AMHERST – Lorraine Alice Hamilton of Amherst, New Hampshire, Beach Haven, New Jersey and Rancho Mirage, California died June 14, 2020 from pancreatic cancer at her home in California. She was 73 years old and a participant in the trial of a new cancer drug at NYU Langone in New York City since April 2019. She hoped that results from the trial would improve care for other patients who develop this cancer. She was with her family when she died and was
Amherst’s Educational Industrial Complex is Perturbed and Fighting to Persist
To the editor:
The entrenched educational system in Amherst is fighting for its life and trying to quash the fact-based analyses of the ASD Ways & Means Committee (W&M). Why? Because our body of work represents a real threat to the status quo of education in Amherst.
What is becoming evident is that our educational system has been rudderless and adrift for at least a decade. And the lack of competent strategic governance and sound educational practice has led to a decline in educational outcomes for our students and a steep rise in taxes for our residents.
First off, some are incensed that ASD W&M did not simply carry out the age-old myopic role prescribed in Amherst for such committees – just look at year-over-year changes in budget line items. Doing just that ensures that no one ever sees the forest. And that is precisely the desired effect – to preserve the status quo. Thankfully, we worked under the auspices of a moderator who does not subscribe to that narrow approach. W&M is being attacked for daring to go beyond the narrowly prescribed bounds of being a small dependable cog in a well-oiled educational machine.
All the other old tropes are being dredged up as well: Your data is wrong (Not so. It’s data our own schools have reported to DOE.) Why don’t you care about our children? (We do, which is why we’re putting up with this onslaught to make things known and better.) You’ve gone way beyond your charter (We’ve gone above, but not beyond.) You can’t compare us to other schools and districts. (Yes, we can. NHDOE has enhanced its databases so that apples-to-apples comparisons can be made across communities. And we’ve done that.)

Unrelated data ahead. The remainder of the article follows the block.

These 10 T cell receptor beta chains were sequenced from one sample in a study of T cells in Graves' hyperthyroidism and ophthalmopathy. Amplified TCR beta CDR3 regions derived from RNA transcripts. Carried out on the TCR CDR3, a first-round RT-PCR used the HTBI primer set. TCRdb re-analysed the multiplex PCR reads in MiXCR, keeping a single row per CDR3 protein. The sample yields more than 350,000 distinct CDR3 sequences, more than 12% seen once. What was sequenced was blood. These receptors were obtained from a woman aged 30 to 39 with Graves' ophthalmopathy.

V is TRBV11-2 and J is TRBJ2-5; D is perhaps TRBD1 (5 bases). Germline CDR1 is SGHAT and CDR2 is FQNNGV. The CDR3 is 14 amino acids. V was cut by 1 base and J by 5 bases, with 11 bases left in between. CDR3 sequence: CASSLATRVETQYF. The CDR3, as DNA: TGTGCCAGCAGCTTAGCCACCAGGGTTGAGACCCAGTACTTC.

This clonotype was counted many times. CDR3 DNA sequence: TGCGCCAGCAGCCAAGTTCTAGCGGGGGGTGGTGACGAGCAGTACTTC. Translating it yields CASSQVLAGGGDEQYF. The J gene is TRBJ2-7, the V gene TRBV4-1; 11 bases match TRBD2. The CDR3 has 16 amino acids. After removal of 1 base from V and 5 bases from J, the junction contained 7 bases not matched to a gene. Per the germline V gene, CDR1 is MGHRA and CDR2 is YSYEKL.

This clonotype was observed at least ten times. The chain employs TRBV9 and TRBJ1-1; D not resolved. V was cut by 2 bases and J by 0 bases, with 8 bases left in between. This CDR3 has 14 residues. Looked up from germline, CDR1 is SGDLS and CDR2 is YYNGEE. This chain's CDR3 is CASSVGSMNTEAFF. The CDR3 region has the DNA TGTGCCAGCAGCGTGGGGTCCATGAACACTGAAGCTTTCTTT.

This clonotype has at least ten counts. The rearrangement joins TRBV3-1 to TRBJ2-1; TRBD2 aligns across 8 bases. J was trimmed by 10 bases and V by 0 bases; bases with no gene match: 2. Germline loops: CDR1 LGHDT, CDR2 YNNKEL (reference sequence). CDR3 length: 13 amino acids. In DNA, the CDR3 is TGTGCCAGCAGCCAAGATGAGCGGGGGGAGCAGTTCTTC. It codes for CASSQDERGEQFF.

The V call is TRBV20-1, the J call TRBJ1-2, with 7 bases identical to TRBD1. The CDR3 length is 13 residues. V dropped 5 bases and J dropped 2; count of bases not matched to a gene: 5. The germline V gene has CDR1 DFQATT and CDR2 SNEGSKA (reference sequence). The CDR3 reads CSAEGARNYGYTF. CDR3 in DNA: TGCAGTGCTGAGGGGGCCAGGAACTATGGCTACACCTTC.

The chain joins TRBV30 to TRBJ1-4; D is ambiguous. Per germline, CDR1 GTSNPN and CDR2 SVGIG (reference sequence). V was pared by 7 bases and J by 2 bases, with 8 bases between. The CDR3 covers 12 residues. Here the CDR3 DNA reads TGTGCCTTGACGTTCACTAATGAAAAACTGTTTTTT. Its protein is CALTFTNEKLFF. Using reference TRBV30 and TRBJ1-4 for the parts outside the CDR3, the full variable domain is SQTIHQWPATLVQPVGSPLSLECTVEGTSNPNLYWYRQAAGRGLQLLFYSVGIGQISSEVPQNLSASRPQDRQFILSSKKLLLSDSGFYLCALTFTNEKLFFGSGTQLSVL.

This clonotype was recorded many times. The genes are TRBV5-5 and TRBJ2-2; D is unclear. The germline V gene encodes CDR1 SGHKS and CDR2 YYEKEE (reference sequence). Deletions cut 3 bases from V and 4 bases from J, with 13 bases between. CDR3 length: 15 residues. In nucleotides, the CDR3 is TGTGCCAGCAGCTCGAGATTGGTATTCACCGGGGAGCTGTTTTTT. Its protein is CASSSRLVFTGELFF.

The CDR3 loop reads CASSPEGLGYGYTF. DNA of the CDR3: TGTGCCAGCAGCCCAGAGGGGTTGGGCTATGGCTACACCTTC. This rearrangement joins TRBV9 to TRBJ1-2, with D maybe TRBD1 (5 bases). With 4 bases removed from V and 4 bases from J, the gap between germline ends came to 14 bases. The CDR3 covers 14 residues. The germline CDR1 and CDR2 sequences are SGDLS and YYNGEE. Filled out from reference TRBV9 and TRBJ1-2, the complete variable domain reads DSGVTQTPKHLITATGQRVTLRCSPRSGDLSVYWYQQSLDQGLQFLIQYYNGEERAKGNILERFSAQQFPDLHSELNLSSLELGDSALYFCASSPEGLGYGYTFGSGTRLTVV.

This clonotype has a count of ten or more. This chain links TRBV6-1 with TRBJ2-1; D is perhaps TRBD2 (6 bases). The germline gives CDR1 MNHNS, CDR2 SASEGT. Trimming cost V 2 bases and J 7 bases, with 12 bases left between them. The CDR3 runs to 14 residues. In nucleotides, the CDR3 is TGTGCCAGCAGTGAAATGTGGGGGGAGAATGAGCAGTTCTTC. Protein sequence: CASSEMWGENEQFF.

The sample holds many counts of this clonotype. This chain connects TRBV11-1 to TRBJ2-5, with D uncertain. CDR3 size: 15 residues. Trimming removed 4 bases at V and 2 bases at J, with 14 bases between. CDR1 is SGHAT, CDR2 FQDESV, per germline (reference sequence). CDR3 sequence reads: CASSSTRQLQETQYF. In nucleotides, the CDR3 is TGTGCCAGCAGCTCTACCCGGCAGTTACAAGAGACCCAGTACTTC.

The school warrant articles we’ve weighed in on are symptomatic of a failed educational enterprise. These symptoms have become problems in their own right – and we’ve explained why. But, more generally, they reflect what can happen when a once excellent school system loses its way. The hallmarks of this decline can be seen in several flawed practices. One practice confuses spending more money as a substitute for good governance and educational practice. Both the school boards and administration have been trying to throw dollars at a dearth of governance, planning, management, and sound educational practices.
Unfortunately, money doesn’t substitute for those things. It’s wasted. We need more qualified people on our boards willing to discharge their duties and not abdicate to “the education experts.” We need more people in our school administration who can go beyond conversing in edu-speak to effectively manage complex educational progress in a dynamic landscape.
Both need to break with the stultifying tradition of “learning how we do things here” when it has become clear that new ways of running our schools are called for. This is what partly explains how smart, motivated residents ascend to board positions year after year only to have their impact minimized by doing things the way they’re taught to do them. It also explains why some of these people vacate our boards as soon as they realize they aren’t going to be able to effect the positive change they had hoped to.